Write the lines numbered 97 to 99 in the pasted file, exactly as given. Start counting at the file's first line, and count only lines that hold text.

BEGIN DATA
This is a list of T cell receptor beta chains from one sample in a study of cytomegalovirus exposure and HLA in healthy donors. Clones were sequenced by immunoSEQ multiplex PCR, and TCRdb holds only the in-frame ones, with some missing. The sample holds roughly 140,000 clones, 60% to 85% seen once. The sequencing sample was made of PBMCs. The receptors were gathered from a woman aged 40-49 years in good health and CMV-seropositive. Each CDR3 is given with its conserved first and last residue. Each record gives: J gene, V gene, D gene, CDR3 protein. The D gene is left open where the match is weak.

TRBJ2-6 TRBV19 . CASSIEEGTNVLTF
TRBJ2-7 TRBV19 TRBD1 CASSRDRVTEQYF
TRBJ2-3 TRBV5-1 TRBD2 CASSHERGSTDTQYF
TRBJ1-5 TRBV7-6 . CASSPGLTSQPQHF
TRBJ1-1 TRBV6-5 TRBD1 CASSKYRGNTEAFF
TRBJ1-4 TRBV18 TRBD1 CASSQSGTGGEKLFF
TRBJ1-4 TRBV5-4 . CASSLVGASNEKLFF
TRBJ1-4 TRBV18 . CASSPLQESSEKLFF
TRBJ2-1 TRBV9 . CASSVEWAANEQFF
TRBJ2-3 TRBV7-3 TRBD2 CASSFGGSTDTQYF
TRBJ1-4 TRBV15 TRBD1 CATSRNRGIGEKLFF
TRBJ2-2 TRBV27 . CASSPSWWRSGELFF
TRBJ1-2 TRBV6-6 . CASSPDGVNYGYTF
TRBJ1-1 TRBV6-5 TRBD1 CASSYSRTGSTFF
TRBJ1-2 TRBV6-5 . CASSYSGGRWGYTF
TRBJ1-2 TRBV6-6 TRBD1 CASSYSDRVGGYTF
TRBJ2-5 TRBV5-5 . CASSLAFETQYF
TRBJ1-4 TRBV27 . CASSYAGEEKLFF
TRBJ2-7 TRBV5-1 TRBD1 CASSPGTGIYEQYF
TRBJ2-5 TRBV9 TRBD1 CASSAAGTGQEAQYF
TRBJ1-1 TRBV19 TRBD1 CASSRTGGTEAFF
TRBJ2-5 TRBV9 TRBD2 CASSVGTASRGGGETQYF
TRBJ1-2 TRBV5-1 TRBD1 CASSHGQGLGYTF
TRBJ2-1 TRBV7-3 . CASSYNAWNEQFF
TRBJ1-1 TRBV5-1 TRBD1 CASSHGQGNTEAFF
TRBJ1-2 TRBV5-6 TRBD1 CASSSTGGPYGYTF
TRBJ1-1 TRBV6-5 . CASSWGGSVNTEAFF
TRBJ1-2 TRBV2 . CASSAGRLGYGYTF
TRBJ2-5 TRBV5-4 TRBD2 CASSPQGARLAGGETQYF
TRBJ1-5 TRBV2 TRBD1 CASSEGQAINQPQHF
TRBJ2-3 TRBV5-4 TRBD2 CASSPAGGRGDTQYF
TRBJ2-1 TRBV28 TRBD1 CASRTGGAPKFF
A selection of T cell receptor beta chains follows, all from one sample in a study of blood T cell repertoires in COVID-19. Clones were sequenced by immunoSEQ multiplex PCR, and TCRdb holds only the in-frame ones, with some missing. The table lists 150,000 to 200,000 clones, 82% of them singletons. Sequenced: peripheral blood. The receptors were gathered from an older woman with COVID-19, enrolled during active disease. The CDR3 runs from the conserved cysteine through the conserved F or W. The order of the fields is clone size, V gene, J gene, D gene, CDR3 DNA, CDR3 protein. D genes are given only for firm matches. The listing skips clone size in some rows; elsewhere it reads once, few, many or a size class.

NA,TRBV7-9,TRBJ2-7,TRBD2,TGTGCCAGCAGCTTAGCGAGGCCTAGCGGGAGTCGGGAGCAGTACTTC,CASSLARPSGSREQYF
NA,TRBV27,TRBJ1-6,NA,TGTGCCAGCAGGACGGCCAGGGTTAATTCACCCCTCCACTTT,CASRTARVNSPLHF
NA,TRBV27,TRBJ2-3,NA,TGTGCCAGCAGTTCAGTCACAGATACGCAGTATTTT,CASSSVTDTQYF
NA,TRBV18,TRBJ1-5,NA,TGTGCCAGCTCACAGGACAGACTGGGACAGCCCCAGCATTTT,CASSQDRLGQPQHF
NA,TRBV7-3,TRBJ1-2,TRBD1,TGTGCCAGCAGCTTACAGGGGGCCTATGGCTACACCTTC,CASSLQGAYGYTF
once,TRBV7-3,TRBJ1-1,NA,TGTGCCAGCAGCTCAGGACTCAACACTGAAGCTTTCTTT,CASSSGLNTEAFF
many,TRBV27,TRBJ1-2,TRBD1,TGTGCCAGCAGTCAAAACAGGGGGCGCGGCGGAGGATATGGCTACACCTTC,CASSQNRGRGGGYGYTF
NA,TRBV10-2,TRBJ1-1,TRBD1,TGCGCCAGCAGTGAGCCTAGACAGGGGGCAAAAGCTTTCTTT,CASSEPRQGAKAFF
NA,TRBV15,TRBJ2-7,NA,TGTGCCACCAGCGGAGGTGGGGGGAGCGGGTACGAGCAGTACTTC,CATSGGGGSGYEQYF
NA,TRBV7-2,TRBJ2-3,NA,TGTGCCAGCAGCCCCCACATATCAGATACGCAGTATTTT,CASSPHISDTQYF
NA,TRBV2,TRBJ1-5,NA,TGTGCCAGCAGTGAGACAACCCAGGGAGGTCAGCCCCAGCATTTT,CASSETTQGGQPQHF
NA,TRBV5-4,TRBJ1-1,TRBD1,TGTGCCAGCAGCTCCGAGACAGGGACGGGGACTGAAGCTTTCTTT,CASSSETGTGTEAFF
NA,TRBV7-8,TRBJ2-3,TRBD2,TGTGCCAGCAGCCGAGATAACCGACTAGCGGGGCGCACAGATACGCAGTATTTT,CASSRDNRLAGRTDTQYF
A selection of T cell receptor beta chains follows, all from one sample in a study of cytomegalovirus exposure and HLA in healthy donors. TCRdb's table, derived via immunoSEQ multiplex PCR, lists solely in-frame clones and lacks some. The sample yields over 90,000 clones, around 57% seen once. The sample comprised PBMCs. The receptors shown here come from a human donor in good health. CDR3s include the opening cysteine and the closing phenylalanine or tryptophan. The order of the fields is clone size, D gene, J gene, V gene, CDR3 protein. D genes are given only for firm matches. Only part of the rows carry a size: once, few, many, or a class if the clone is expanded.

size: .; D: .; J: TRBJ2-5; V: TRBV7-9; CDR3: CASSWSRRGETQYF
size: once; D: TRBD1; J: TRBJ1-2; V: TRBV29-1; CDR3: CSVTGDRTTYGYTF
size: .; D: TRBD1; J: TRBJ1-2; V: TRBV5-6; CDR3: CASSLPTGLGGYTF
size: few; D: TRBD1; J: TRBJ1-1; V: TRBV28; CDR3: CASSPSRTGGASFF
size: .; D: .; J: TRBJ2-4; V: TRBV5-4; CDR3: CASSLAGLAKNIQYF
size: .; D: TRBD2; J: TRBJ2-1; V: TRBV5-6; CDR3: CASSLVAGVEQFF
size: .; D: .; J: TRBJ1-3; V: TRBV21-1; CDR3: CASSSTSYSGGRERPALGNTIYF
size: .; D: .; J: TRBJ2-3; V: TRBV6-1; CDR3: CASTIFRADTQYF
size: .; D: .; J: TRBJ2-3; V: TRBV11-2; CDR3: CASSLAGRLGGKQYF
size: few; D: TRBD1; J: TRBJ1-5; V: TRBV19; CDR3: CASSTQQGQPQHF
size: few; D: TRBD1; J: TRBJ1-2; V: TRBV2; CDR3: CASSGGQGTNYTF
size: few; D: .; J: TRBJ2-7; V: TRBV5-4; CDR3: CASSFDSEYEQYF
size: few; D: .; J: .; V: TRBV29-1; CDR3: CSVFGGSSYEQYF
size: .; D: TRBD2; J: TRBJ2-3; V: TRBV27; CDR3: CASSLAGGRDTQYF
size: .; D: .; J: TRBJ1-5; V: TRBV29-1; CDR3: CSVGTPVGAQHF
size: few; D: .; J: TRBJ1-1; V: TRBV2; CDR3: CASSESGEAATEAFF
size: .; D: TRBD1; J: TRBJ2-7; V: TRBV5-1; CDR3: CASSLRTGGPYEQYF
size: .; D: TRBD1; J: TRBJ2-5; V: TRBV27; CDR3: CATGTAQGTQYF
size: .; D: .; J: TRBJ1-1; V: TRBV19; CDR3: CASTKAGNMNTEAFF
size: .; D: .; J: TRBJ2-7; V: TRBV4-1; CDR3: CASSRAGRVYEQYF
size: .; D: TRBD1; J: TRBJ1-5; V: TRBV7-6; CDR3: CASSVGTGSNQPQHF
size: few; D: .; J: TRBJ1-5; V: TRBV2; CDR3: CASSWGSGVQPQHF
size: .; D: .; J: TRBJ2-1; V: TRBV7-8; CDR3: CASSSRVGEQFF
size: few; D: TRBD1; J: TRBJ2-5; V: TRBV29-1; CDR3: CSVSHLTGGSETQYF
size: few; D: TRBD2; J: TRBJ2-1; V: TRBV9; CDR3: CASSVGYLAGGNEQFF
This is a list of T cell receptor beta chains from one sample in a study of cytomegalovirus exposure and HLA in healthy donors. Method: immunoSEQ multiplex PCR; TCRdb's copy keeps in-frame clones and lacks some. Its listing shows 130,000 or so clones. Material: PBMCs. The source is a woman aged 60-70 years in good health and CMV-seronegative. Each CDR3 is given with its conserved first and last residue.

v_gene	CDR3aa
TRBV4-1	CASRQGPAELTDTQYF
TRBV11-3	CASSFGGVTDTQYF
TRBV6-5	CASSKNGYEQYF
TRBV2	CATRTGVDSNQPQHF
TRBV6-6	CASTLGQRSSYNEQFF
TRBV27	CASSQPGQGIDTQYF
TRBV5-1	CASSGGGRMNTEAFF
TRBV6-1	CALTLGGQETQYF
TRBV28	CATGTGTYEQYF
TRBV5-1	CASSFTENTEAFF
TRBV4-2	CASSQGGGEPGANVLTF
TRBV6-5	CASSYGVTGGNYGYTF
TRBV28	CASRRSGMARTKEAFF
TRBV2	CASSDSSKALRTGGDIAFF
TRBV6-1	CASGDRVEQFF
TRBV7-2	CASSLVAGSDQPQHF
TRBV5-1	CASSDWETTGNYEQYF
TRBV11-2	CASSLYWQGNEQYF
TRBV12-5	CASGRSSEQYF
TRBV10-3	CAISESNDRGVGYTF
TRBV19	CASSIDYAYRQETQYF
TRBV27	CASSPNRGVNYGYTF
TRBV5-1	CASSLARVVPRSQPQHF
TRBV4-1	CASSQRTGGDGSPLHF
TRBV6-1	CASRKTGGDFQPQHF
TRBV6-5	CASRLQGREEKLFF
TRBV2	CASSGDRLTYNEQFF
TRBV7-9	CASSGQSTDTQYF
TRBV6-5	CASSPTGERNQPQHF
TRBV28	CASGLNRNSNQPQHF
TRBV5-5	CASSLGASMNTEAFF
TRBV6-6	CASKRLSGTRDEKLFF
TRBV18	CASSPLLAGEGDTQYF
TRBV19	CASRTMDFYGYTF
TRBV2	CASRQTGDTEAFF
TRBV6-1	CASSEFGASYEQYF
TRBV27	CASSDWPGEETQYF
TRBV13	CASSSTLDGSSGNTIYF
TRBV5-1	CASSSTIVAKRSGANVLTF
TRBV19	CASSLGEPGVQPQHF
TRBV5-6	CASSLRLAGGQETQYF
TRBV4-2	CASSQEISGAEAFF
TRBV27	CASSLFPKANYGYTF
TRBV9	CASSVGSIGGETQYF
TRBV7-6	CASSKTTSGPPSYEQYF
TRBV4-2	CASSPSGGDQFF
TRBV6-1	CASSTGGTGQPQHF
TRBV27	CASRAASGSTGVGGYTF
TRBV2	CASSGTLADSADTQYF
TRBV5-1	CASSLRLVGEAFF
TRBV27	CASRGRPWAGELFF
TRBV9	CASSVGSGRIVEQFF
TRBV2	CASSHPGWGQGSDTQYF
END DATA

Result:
TRBV27	CASSPNRGVNYGYTF
TRBV5-1	CASSLARVVPRSQPQHF
TRBV4-1	CASSQRTGGDGSPLHF